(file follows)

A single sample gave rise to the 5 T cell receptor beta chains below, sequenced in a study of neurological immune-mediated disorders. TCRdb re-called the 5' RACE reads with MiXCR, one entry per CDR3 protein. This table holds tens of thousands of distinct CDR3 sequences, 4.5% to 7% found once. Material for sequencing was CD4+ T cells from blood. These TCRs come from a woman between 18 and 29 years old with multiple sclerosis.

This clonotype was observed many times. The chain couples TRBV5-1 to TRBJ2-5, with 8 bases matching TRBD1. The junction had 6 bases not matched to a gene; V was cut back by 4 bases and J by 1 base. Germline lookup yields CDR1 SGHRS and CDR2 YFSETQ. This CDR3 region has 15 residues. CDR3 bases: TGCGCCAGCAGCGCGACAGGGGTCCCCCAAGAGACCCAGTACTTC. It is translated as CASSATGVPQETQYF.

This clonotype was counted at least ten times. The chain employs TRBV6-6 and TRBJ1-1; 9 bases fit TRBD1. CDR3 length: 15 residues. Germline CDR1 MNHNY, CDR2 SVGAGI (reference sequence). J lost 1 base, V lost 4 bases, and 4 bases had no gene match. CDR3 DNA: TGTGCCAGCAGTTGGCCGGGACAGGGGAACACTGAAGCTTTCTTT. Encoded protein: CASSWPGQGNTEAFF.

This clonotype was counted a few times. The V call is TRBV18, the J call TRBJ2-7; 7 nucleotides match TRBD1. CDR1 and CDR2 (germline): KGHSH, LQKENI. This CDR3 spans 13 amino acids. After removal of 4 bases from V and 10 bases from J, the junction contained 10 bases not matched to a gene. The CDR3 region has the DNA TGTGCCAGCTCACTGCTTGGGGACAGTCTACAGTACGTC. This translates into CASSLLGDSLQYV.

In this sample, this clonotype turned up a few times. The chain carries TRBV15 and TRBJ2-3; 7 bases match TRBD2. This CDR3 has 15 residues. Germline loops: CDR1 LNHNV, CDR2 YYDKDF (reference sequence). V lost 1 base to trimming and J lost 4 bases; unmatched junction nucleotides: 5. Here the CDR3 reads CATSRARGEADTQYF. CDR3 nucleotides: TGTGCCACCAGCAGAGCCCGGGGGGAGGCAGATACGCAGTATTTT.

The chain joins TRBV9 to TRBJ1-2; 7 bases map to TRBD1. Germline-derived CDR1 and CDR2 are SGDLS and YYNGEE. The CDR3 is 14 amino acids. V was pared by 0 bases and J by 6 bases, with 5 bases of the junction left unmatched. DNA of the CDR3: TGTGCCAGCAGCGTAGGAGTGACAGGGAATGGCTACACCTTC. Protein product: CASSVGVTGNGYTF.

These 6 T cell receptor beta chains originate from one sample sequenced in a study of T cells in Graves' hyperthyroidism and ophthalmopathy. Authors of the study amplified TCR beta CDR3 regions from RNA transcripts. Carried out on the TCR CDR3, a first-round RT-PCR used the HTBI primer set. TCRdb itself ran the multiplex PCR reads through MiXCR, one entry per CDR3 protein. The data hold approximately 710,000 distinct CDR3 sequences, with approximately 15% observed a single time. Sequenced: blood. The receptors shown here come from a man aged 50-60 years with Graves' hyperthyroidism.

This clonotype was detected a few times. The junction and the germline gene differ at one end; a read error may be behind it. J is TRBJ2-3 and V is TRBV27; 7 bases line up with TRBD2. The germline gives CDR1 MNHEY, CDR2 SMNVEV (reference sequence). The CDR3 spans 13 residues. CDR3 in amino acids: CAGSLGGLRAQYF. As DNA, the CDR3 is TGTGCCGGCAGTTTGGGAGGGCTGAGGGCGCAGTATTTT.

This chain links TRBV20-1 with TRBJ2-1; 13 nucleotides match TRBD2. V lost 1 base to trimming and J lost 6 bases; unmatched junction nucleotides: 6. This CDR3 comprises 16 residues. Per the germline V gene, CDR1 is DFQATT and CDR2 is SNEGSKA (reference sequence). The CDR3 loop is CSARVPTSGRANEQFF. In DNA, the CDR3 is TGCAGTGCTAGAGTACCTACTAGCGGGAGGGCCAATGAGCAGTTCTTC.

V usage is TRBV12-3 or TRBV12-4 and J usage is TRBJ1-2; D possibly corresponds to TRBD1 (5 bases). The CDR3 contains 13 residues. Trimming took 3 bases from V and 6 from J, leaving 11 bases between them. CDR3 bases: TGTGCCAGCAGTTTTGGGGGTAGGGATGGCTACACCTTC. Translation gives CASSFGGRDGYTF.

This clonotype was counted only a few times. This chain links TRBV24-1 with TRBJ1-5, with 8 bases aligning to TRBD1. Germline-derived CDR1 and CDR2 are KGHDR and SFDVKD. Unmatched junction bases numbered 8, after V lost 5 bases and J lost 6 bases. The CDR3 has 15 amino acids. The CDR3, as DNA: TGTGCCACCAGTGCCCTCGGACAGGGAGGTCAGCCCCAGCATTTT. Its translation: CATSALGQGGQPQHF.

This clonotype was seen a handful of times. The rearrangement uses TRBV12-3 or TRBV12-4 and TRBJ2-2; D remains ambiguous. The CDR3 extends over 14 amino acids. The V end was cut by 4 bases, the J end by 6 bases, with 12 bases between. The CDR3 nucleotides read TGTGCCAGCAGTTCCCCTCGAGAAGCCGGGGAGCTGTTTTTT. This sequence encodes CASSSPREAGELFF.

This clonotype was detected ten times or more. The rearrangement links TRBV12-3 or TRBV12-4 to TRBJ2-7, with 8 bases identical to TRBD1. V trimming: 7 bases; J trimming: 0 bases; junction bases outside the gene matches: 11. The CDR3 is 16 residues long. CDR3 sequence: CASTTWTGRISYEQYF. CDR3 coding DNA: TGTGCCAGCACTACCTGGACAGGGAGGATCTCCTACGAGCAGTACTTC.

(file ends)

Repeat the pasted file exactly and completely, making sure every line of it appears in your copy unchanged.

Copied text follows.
A single sample gave rise to the 5 T cell receptor beta chains below, sequenced in a study of neurological immune-mediated disorders. TCRdb re-called the 5' RACE reads with MiXCR, one entry per CDR3 protein. This table holds tens of thousands of distinct CDR3 sequences, 4.5% to 7% found once. Material for sequencing was CD4+ T cells from blood. These TCRs come from a woman between 18 and 29 years old with multiple sclerosis.

This clonotype was observed many times. The chain couples TRBV5-1 to TRBJ2-5, with 8 bases matching TRBD1. The junction had 6 bases not matched to a gene; V was cut back by 4 bases and J by 1 base. Germline lookup yields CDR1 SGHRS and CDR2 YFSETQ. This CDR3 region has 15 residues. CDR3 bases: TGCGCCAGCAGCGCGACAGGGGTCCCCCAAGAGACCCAGTACTTC. It is translated as CASSATGVPQETQYF.

This clonotype was counted at least ten times. The chain employs TRBV6-6 and TRBJ1-1; 9 bases fit TRBD1. CDR3 length: 15 residues. Germline CDR1 MNHNY, CDR2 SVGAGI (reference sequence). J lost 1 base, V lost 4 bases, and 4 bases had no gene match. CDR3 DNA: TGTGCCAGCAGTTGGCCGGGACAGGGGAACACTGAAGCTTTCTTT. Encoded protein: CASSWPGQGNTEAFF.

This clonotype was counted a few times. The V call is TRBV18, the J call TRBJ2-7; 7 nucleotides match TRBD1. CDR1 and CDR2 (germline): KGHSH, LQKENI. This CDR3 spans 13 amino acids. After removal of 4 bases from V and 10 bases from J, the junction contained 10 bases not matched to a gene. The CDR3 region has the DNA TGTGCCAGCTCACTGCTTGGGGACAGTCTACAGTACGTC. This translates into CASSLLGDSLQYV.

In this sample, this clonotype turned up a few times. The chain carries TRBV15 and TRBJ2-3; 7 bases match TRBD2. This CDR3 has 15 residues. Germline loops: CDR1 LNHNV, CDR2 YYDKDF (reference sequence). V lost 1 base to trimming and J lost 4 bases; unmatched junction nucleotides: 5. Here the CDR3 reads CATSRARGEADTQYF. CDR3 nucleotides: TGTGCCACCAGCAGAGCCCGGGGGGAGGCAGATACGCAGTATTTT.

The chain joins TRBV9 to TRBJ1-2; 7 bases map to TRBD1. Germline-derived CDR1 and CDR2 are SGDLS and YYNGEE. The CDR3 is 14 amino acids. V was pared by 0 bases and J by 6 bases, with 5 bases of the junction left unmatched. DNA of the CDR3: TGTGCCAGCAGCGTAGGAGTGACAGGGAATGGCTACACCTTC. Protein product: CASSVGVTGNGYTF.

These 6 T cell receptor beta chains originate from one sample sequenced in a study of T cells in Graves' hyperthyroidism and ophthalmopathy. Authors of the study amplified TCR beta CDR3 regions from RNA transcripts. Carried out on the TCR CDR3, a first-round RT-PCR used the HTBI primer set. TCRdb itself ran the multiplex PCR reads through MiXCR, one entry per CDR3 protein. The data hold approximately 710,000 distinct CDR3 sequences, with approximately 15% observed a single time. Sequenced: blood. The receptors shown here come from a man aged 50-60 years with Graves' hyperthyroidism.

This clonotype was detected a few times. The junction and the germline gene differ at one end; a read error may be behind it. J is TRBJ2-3 and V is TRBV27; 7 bases line up with TRBD2. The germline gives CDR1 MNHEY, CDR2 SMNVEV (reference sequence). The CDR3 spans 13 residues. CDR3 in amino acids: CAGSLGGLRAQYF. As DNA, the CDR3 is TGTGCCGGCAGTTTGGGAGGGCTGAGGGCGCAGTATTTT.

This chain links TRBV20-1 with TRBJ2-1; 13 nucleotides match TRBD2. V lost 1 base to trimming and J lost 6 bases; unmatched junction nucleotides: 6. This CDR3 comprises 16 residues. Per the germline V gene, CDR1 is DFQATT and CDR2 is SNEGSKA (reference sequence). The CDR3 loop is CSARVPTSGRANEQFF. In DNA, the CDR3 is TGCAGTGCTAGAGTACCTACTAGCGGGAGGGCCAATGAGCAGTTCTTC.

V usage is TRBV12-3 or TRBV12-4 and J usage is TRBJ1-2; D possibly corresponds to TRBD1 (5 bases). The CDR3 contains 13 residues. Trimming took 3 bases from V and 6 from J, leaving 11 bases between them. CDR3 bases: TGTGCCAGCAGTTTTGGGGGTAGGGATGGCTACACCTTC. Translation gives CASSFGGRDGYTF.

This clonotype was counted only a few times. This chain links TRBV24-1 with TRBJ1-5, with 8 bases aligning to TRBD1. Germline-derived CDR1 and CDR2 are KGHDR and SFDVKD. Unmatched junction bases numbered 8, after V lost 5 bases and J lost 6 bases. The CDR3 has 15 amino acids. The CDR3, as DNA: TGTGCCACCAGTGCCCTCGGACAGGGAGGTCAGCCCCAGCATTTT. Its translation: CATSALGQGGQPQHF.

This clonotype was seen a handful of times. The rearrangement uses TRBV12-3 or TRBV12-4 and TRBJ2-2; D remains ambiguous. The CDR3 extends over 14 amino acids. The V end was cut by 4 bases, the J end by 6 bases, with 12 bases between. The CDR3 nucleotides read TGTGCCAGCAGTTCCCCTCGAGAAGCCGGGGAGCTGTTTTTT. This sequence encodes CASSSPREAGELFF.

This clonotype was detected ten times or more. The rearrangement links TRBV12-3 or TRBV12-4 to TRBJ2-7, with 8 bases identical to TRBD1. V trimming: 7 bases; J trimming: 0 bases; junction bases outside the gene matches: 11. The CDR3 is 16 residues long. CDR3 sequence: CASTTWTGRISYEQYF. CDR3 coding DNA: TGTGCCAGCACTACCTGGACAGGGAGGATCTCCTACGAGCAGTACTTC.